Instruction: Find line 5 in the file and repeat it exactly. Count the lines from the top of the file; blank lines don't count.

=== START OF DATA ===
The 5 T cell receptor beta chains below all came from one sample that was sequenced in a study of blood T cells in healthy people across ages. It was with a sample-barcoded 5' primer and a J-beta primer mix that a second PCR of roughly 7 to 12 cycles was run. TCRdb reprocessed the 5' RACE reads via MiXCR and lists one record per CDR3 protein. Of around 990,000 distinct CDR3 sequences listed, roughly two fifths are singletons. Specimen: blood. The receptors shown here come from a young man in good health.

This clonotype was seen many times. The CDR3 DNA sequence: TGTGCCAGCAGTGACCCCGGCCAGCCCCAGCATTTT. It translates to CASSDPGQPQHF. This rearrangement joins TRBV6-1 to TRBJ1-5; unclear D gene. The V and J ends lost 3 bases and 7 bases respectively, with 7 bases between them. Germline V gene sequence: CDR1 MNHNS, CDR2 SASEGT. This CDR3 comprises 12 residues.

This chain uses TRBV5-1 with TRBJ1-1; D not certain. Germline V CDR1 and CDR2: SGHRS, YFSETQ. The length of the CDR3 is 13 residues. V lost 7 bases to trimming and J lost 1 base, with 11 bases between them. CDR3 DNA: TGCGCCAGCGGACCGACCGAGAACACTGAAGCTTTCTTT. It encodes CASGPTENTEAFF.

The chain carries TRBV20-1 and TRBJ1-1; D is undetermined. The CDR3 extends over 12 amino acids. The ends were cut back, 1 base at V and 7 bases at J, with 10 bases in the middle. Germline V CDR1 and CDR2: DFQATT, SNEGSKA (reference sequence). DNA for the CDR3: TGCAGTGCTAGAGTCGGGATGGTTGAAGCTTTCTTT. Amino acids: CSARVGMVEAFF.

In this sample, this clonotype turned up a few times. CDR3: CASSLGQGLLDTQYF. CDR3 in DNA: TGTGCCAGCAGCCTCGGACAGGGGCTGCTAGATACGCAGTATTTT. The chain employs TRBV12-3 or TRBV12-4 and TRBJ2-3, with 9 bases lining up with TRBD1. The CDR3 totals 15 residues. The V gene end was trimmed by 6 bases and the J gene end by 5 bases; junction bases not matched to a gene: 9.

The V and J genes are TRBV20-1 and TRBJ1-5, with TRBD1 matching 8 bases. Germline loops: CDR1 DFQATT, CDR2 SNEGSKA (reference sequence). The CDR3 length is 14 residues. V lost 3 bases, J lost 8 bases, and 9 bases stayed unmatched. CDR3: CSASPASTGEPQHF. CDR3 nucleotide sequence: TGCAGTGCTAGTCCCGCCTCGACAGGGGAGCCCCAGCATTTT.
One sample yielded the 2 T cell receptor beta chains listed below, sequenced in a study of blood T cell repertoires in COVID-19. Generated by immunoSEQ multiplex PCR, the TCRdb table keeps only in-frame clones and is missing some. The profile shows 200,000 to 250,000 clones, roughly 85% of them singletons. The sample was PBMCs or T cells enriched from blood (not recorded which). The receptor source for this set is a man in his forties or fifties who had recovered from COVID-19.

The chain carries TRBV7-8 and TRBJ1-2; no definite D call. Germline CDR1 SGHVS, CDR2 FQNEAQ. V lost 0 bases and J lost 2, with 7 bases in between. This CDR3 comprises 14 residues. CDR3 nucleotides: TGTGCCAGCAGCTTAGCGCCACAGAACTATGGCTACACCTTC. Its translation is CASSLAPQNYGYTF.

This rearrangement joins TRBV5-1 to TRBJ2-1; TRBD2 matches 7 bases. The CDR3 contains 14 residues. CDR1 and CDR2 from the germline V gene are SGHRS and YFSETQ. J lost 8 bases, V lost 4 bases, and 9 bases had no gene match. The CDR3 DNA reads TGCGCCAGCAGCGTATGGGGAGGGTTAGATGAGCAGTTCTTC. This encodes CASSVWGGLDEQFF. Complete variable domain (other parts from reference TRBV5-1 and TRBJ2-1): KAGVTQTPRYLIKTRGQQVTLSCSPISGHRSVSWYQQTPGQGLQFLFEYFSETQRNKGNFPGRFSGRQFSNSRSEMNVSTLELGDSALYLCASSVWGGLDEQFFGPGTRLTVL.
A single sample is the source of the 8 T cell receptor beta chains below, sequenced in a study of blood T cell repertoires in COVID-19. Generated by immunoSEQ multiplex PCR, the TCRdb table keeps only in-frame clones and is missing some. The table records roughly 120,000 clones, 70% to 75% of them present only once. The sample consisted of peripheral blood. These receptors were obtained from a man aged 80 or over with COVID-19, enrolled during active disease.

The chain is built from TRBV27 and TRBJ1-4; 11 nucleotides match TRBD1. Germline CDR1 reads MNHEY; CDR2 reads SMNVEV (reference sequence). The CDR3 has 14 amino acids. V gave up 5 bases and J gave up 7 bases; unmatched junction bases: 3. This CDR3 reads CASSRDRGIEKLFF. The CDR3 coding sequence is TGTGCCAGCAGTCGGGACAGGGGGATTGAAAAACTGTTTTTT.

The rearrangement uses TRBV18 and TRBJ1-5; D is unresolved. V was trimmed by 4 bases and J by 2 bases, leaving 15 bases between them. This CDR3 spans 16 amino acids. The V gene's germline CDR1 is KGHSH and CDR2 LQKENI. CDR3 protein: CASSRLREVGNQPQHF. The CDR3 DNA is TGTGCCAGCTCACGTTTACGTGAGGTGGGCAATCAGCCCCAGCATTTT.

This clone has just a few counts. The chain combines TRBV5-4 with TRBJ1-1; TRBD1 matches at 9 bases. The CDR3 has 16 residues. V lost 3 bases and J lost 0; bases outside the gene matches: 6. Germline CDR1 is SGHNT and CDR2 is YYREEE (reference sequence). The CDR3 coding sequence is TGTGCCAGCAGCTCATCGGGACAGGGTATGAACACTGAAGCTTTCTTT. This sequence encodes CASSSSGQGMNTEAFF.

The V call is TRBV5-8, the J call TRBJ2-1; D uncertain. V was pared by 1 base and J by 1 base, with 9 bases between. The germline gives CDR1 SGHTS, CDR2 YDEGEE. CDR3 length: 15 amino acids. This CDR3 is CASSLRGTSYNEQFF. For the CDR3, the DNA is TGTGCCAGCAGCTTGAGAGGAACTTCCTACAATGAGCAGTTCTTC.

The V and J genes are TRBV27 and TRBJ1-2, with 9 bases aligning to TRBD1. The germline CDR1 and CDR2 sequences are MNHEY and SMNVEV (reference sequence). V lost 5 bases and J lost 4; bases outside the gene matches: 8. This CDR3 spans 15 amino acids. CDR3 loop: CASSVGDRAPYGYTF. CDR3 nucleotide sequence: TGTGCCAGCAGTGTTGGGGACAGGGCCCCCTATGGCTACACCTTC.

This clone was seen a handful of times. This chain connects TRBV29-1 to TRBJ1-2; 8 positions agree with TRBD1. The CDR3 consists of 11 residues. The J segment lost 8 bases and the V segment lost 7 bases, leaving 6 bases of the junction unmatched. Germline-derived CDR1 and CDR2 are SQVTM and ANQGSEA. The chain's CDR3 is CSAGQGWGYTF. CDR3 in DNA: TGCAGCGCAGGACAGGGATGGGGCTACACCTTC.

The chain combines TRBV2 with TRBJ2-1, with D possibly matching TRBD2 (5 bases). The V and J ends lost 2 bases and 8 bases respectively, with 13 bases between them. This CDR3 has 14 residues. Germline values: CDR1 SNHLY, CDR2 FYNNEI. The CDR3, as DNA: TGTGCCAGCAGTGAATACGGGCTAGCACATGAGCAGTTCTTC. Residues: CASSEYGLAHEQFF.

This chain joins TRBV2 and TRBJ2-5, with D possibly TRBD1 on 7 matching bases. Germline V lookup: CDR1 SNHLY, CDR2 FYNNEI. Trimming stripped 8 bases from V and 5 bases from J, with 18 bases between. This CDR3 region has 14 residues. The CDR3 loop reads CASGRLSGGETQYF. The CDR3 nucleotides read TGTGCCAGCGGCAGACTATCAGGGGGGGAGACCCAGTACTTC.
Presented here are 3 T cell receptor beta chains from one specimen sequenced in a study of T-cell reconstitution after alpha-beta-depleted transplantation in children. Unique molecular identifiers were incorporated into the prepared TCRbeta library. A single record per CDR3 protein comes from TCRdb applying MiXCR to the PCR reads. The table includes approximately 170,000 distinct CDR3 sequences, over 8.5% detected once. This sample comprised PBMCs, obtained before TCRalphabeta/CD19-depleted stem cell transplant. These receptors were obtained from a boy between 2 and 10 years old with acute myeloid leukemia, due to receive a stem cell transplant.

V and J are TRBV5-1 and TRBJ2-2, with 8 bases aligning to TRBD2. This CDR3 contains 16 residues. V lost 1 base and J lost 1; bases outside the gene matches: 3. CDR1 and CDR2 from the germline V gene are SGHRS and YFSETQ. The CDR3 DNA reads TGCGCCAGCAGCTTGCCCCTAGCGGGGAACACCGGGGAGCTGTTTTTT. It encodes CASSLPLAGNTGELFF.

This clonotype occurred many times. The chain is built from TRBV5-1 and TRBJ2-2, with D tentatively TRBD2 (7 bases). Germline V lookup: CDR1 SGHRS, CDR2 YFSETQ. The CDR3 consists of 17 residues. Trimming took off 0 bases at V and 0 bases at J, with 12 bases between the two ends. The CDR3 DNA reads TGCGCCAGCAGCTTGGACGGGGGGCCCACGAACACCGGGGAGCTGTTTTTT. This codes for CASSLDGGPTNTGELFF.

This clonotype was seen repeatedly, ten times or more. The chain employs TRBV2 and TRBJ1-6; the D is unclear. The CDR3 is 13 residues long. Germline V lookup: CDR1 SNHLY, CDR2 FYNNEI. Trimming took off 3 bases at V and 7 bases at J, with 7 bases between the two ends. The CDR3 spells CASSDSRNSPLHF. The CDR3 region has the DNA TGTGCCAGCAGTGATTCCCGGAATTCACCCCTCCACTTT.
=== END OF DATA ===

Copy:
In this sample, this clonotype turned up a few times. CDR3: CASSLGQGLLDTQYF. CDR3 in DNA: TGTGCCAGCAGCCTCGGACAGGGGCTGCTAGATACGCAGTATTTT. The chain employs TRBV12-3 or TRBV12-4 and TRBJ2-3, with 9 bases lining up with TRBD1. The CDR3 totals 15 residues. The V gene end was trimmed by 6 bases and the J gene end by 5 bases; junction bases not matched to a gene: 9.